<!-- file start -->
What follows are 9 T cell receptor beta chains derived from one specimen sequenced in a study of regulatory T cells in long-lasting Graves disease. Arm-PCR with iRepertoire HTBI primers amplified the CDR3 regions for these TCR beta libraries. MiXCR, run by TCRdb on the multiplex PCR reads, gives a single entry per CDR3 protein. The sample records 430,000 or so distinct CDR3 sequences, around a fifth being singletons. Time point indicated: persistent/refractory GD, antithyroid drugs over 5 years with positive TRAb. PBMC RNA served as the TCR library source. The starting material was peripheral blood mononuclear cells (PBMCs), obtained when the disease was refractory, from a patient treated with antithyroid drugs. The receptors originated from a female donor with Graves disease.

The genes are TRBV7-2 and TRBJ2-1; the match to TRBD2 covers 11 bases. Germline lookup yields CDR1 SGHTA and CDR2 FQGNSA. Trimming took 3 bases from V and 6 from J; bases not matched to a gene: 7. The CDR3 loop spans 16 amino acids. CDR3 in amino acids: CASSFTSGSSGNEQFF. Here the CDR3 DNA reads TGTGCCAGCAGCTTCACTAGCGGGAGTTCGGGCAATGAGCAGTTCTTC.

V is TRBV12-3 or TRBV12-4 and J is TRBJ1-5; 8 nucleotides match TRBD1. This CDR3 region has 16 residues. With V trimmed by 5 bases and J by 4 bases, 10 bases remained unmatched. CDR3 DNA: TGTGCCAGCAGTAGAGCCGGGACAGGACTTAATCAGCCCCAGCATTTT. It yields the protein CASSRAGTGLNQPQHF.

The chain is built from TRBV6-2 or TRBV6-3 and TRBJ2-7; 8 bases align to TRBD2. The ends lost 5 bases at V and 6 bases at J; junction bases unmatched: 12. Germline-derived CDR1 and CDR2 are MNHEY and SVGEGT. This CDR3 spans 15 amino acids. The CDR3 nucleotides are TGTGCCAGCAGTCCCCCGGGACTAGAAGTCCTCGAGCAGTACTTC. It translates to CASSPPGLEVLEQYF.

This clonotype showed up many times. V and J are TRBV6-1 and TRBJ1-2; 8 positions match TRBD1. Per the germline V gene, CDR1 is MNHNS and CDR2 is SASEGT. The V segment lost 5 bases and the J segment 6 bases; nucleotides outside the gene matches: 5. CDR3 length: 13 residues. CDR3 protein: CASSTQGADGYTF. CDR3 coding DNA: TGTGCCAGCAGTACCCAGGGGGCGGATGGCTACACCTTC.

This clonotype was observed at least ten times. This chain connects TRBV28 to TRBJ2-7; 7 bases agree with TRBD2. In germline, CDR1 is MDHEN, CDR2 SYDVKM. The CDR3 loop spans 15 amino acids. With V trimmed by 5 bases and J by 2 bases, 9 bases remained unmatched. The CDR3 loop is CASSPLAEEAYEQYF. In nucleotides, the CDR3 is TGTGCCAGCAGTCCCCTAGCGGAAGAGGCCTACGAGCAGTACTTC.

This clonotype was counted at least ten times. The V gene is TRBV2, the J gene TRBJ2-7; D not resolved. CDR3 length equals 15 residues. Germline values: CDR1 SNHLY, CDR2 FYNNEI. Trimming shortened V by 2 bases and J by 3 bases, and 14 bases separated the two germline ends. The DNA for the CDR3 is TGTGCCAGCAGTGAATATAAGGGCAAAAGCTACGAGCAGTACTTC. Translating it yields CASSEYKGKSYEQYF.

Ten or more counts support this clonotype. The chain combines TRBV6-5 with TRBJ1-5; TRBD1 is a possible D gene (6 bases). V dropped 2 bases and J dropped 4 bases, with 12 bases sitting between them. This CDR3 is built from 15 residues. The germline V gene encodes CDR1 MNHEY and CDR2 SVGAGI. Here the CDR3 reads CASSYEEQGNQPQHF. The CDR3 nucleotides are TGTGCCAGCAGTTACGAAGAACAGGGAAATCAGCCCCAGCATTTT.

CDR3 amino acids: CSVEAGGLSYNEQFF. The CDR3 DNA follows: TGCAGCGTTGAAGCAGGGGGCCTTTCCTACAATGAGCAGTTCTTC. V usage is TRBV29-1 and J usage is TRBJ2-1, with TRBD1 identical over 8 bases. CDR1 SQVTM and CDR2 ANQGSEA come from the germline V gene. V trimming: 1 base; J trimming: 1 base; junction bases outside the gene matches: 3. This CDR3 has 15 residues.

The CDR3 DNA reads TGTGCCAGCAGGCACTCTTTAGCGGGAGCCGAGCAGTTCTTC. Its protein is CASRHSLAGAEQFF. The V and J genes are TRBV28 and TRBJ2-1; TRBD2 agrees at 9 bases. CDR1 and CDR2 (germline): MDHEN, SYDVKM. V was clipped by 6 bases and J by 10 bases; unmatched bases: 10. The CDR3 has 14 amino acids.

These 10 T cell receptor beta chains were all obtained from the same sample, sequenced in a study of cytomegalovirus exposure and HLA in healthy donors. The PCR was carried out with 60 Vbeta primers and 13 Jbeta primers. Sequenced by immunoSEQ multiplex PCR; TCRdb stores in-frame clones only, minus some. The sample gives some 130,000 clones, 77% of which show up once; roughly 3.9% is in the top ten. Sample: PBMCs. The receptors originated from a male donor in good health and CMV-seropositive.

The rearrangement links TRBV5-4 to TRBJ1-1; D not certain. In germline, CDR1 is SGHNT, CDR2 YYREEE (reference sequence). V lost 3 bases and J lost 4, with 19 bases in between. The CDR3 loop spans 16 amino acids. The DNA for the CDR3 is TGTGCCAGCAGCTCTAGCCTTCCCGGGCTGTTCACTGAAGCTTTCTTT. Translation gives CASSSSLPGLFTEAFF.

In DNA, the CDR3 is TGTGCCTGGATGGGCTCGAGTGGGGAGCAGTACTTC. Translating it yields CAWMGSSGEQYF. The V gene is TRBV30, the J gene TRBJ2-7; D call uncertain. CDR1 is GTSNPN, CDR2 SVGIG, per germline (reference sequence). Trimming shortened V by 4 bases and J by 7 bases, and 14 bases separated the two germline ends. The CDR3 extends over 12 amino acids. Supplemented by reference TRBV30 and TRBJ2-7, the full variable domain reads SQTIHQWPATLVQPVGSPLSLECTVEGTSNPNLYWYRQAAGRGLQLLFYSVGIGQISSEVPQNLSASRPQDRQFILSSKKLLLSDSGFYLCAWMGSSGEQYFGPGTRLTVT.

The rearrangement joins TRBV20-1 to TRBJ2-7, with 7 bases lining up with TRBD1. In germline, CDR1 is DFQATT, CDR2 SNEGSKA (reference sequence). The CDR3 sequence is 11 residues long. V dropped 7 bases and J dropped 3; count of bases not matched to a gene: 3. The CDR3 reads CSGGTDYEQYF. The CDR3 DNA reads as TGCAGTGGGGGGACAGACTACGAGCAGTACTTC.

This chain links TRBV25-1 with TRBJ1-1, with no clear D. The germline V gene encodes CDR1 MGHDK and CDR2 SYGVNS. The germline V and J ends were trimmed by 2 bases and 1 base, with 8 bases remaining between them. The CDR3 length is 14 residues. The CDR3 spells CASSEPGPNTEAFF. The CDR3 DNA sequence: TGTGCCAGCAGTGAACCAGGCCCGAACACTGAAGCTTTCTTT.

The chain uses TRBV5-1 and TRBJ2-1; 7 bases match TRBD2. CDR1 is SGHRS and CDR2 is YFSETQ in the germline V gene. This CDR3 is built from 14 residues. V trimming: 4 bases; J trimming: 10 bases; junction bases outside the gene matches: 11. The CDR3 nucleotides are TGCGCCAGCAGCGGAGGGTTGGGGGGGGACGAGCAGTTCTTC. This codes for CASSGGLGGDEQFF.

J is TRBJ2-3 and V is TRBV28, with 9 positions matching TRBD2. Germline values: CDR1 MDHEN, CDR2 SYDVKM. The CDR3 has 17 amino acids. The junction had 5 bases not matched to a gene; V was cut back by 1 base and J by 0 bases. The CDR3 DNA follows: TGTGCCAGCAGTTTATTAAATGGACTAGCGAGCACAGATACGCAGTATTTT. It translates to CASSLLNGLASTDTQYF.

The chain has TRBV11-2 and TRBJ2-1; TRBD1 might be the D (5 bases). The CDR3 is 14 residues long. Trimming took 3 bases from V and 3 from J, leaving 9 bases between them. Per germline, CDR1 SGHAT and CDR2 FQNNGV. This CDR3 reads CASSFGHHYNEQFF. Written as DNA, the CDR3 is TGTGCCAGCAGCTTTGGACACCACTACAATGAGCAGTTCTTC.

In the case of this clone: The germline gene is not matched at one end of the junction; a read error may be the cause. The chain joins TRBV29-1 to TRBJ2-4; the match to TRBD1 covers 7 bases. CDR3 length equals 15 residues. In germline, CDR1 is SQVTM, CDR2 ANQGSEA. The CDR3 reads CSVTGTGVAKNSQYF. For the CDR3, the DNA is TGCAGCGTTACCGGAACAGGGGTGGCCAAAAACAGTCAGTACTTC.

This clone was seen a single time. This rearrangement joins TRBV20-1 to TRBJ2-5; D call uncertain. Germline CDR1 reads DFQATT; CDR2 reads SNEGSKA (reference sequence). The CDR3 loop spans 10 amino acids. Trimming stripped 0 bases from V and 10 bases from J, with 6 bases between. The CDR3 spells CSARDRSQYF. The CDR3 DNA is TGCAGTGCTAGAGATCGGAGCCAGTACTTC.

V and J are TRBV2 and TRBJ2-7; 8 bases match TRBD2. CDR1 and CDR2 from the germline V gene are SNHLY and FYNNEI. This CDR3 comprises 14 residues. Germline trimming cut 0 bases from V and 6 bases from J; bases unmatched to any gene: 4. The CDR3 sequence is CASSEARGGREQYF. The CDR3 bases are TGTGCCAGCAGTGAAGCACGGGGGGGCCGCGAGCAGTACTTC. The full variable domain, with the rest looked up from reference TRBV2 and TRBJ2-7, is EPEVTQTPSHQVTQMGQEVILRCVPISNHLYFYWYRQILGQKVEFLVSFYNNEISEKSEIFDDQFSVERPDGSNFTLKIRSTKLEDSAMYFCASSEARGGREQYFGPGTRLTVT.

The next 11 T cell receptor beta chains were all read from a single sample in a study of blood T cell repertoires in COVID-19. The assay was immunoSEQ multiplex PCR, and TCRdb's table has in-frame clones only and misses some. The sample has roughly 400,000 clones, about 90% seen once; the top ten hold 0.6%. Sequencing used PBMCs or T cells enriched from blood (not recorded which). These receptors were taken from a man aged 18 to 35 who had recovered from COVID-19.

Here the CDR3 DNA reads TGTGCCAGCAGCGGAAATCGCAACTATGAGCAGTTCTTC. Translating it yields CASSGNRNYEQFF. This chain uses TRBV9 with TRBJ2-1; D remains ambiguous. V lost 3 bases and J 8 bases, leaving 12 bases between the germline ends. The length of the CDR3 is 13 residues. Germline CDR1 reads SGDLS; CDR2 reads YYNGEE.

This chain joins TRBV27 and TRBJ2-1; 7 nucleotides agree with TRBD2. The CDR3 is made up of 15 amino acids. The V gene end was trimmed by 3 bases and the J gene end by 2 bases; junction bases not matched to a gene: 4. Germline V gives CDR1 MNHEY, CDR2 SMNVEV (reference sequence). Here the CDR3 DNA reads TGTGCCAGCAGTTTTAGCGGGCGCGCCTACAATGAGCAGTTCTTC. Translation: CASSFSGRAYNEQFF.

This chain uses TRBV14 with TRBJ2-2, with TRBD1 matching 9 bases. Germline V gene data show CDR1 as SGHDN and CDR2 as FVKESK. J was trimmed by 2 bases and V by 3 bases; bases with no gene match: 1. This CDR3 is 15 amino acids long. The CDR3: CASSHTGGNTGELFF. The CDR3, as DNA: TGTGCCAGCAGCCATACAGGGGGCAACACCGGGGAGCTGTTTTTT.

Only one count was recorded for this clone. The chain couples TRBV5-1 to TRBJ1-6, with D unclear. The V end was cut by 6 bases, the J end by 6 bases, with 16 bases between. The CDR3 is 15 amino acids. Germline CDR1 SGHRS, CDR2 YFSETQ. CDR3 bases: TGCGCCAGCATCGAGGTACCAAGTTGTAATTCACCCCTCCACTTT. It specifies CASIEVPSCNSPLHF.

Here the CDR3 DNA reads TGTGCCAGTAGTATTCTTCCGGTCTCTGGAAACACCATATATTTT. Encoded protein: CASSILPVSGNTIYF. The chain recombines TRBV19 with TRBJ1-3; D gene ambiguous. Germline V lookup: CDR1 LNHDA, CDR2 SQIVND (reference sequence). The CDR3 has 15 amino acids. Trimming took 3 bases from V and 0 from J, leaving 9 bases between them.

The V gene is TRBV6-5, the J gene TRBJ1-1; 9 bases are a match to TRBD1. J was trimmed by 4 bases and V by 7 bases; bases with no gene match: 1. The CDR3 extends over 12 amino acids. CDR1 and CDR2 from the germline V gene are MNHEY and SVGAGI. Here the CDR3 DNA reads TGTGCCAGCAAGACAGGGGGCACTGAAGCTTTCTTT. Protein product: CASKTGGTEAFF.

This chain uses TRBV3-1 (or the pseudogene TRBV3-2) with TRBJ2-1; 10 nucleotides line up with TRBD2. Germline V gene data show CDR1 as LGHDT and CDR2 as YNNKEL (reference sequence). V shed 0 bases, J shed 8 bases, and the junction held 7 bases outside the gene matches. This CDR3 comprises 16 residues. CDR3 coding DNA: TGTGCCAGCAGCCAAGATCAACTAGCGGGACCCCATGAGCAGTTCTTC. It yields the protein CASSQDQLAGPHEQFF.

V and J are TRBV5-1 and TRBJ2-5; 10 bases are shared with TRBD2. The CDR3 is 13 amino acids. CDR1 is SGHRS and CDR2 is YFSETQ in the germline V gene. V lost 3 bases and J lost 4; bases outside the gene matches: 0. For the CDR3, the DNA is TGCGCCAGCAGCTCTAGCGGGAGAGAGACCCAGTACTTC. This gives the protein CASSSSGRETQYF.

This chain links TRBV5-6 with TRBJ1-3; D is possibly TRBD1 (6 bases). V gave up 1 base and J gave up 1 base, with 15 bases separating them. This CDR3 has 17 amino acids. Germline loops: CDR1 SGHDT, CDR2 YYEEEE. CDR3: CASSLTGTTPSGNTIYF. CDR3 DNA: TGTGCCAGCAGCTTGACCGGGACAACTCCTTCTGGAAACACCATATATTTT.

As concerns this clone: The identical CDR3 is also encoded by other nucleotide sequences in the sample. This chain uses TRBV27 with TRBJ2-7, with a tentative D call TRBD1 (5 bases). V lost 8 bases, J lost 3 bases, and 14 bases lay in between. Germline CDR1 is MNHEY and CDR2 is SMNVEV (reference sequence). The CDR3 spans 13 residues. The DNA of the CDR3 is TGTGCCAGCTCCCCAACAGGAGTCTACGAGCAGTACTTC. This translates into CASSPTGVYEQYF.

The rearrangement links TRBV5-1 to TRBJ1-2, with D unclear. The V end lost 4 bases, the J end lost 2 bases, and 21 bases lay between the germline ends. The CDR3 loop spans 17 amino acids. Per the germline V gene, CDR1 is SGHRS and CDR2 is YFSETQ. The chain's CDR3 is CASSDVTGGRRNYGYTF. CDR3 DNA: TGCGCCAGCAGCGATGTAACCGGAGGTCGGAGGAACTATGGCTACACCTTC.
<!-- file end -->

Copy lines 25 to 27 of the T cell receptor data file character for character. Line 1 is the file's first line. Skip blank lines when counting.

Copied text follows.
This chain uses TRBV14 with TRBJ2-2, with TRBD1 matching 9 bases. Germline V gene data show CDR1 as SGHDN and CDR2 as FVKESK. J was trimmed by 2 bases and V by 3 bases; bases with no gene match: 1. This CDR3 is 15 amino acids long. The CDR3: CASSHTGGNTGELFF. The CDR3, as DNA: TGTGCCAGCAGCCATACAGGGGGCAACACCGGGGAGCTGTTTTTT.

Only one count was recorded for this clone. The chain couples TRBV5-1 to TRBJ1-6, with D unclear. The V end was cut by 6 bases, the J end by 6 bases, with 16 bases between. The CDR3 is 15 amino acids. Germline CDR1 SGHRS, CDR2 YFSETQ. CDR3 bases: TGCGCCAGCATCGAGGTACCAAGTTGTAATTCACCCCTCCACTTT. It specifies CASIEVPSCNSPLHF.

Here the CDR3 DNA reads TGTGCCAGTAGTATTCTTCCGGTCTCTGGAAACACCATATATTTT. Encoded protein: CASSILPVSGNTIYF. The chain recombines TRBV19 with TRBJ1-3; D gene ambiguous. Germline V lookup: CDR1 LNHDA, CDR2 SQIVND (reference sequence). The CDR3 has 15 amino acids. Trimming took 3 bases from V and 0 from J, leaving 9 bases between them.